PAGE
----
Arachne

Hello World

The central question the Arachne webzine takes up is the relationship of mythology to the internet.

Despite the running joke what to call it; sometimes called, ‘cyberspace’, ‘online’, ‘the web,’ ‘the net,’ etc., the internet was originally called the ‘World Wide Web’ (www) by one of its creators, Tim Berners-Lee. Berners-Lee defines the concept in his book, Weaving the Web: The Original Design and Ultimate Destiny of the World Wide Web (1999) as: “The set of all information accessible using computers and networking, each unit of information identified by a URI.” Metaphors of linking as weaving, the ‘web’ are pervasive in both the original language used to define the internet, and its evolving use.

The zine’s theme comes from myth of Arachne, an origin story for the spider described in Ovid’s The Metamorphoses (Latin: Metamorphoseon libri, “Books of Transformations,” 8 AD). Arachne (Greek: ἀράχνη) was a weaver who was challenged by the goddess Pallas Minerva (Greek: Athena, Ἀθηνᾶ) to a weaving contest. Her story represents the theme of humans holding contests with the gods. Although there are other accounts, in Ovid’s story, Arachne fatally lost, despite the goodness of her craft and the beauty of the garment she produced. As a sort of lenient curse for thinking she could beat Pallas Minerva, Arachne and all of her offspring were transformed into spiders, allowing them to keep weaving while no longer enjoying human pleasures.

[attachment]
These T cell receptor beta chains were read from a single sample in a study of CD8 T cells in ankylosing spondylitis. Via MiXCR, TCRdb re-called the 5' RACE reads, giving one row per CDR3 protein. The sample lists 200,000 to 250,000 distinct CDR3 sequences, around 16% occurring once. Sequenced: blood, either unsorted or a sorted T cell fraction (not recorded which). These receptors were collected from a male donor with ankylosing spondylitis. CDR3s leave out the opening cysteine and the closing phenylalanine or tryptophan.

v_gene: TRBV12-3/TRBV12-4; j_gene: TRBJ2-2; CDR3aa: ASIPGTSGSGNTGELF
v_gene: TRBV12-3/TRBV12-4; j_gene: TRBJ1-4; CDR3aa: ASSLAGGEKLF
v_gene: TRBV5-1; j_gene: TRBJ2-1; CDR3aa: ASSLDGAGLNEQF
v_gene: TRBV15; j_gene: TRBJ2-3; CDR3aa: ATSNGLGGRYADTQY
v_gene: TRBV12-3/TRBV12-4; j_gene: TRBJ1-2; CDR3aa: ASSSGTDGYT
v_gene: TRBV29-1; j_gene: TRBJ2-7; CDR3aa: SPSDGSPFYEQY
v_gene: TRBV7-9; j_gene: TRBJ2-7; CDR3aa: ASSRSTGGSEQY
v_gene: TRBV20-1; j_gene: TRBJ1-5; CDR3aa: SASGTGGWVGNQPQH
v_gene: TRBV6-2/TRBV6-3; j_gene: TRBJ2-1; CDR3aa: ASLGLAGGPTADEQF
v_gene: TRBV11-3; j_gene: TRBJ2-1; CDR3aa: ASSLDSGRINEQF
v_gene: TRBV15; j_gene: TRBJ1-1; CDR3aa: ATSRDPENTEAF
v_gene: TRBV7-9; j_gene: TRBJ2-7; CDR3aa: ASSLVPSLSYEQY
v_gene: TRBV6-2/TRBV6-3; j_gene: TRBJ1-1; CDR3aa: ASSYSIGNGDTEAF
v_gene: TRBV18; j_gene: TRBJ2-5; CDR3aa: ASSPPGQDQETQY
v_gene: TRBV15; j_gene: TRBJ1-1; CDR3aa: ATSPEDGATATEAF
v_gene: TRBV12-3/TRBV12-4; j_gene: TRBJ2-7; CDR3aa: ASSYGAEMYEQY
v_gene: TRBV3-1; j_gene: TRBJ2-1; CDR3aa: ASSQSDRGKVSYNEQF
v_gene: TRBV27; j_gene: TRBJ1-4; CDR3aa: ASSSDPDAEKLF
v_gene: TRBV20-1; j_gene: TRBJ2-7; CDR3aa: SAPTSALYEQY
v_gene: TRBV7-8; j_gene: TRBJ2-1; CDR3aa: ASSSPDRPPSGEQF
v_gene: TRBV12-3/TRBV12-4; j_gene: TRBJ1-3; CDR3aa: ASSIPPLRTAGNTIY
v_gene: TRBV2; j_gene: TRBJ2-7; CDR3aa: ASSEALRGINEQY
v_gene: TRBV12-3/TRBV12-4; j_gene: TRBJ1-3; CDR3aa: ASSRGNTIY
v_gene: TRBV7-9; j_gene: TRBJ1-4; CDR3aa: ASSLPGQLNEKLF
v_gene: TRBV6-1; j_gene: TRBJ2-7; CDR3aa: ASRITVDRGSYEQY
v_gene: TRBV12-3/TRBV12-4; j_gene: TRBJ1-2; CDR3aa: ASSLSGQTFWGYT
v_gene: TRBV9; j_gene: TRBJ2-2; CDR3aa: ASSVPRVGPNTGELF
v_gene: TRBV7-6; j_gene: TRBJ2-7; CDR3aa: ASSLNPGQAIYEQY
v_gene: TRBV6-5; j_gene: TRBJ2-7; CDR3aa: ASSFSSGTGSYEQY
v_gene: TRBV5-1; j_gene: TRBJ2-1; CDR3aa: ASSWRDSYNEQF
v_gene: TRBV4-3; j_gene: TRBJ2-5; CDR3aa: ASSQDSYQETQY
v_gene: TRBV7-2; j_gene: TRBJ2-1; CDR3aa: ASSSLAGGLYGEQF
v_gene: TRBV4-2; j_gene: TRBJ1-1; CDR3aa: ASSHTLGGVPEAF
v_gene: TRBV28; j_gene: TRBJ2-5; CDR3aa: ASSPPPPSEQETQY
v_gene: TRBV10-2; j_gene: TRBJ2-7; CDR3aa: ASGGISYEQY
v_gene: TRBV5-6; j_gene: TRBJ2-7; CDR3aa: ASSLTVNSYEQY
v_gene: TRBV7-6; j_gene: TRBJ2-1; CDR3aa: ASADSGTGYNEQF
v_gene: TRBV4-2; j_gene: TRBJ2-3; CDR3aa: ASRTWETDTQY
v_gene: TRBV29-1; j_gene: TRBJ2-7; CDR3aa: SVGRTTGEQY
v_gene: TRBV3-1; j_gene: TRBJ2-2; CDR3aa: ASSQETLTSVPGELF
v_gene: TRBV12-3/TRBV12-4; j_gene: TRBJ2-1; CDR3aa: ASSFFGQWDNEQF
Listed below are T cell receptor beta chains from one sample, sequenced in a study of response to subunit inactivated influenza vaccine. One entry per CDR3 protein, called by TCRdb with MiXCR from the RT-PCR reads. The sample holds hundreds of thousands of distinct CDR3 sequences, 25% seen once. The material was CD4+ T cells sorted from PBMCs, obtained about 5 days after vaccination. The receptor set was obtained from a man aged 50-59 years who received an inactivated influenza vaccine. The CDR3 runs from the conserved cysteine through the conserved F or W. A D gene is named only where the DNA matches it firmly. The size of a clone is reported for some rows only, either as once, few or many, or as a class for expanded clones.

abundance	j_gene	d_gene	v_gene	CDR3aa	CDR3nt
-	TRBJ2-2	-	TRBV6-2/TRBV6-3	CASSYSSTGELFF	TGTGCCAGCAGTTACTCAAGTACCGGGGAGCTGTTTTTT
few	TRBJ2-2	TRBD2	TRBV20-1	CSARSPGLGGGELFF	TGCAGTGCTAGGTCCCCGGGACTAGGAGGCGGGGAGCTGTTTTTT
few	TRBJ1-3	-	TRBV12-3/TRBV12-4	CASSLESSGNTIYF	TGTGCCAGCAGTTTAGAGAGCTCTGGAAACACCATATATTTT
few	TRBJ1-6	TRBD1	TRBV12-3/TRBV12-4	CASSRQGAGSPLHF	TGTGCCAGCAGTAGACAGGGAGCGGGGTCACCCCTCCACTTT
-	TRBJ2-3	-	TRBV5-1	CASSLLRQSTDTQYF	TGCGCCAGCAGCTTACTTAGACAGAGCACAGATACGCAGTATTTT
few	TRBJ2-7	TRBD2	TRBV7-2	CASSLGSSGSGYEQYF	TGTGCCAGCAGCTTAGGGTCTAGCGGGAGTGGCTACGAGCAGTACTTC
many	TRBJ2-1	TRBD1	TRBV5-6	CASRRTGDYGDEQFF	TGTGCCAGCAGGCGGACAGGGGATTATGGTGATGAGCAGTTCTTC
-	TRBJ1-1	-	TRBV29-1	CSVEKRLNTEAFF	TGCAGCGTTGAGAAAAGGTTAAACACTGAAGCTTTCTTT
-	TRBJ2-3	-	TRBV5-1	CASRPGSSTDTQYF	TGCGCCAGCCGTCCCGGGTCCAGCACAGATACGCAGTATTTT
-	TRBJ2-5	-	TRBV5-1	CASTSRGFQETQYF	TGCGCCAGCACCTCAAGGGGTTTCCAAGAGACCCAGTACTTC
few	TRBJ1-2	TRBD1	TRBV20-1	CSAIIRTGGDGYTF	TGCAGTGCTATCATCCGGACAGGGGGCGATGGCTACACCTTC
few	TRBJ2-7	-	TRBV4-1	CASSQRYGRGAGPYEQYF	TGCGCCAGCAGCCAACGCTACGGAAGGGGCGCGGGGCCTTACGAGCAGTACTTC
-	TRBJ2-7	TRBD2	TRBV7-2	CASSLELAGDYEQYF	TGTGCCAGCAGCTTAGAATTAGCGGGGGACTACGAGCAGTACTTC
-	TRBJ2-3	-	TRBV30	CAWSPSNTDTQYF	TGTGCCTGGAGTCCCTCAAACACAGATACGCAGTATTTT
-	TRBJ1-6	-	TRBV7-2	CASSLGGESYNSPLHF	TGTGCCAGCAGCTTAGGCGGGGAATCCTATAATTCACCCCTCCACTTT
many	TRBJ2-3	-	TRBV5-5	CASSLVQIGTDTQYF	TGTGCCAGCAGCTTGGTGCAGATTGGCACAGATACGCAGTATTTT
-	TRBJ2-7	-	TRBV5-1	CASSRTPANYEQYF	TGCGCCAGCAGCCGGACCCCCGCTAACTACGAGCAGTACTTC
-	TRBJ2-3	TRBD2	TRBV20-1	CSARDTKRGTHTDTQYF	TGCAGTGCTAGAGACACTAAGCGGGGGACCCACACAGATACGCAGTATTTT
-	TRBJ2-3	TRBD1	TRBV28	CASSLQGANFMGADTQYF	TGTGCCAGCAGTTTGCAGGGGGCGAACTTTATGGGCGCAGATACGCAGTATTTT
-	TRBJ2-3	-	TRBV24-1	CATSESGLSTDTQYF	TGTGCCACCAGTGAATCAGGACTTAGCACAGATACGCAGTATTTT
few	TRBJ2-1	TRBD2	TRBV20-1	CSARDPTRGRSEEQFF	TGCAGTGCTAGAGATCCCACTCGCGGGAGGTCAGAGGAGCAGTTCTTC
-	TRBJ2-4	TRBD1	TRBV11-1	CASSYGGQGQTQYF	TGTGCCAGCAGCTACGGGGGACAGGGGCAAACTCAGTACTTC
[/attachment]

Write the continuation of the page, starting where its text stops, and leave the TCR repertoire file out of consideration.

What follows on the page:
From Ovid’s The Metamorphoses:

The symbolic relationship of a spider to the internet could be interpreted in many ways.

The zine’s thematics of gender, labor, and technology focus this project on explorations of the landscape upon which ideas of self, society, public, community, and craft, are constructed online today, using the myth of the spider as a starting point. Contributions reflect writer’s interpretations of the theme.

Contact: arachnezine at gmail dot com for content inquiries.

Arachne #02—on gender, labour and technology

Contributors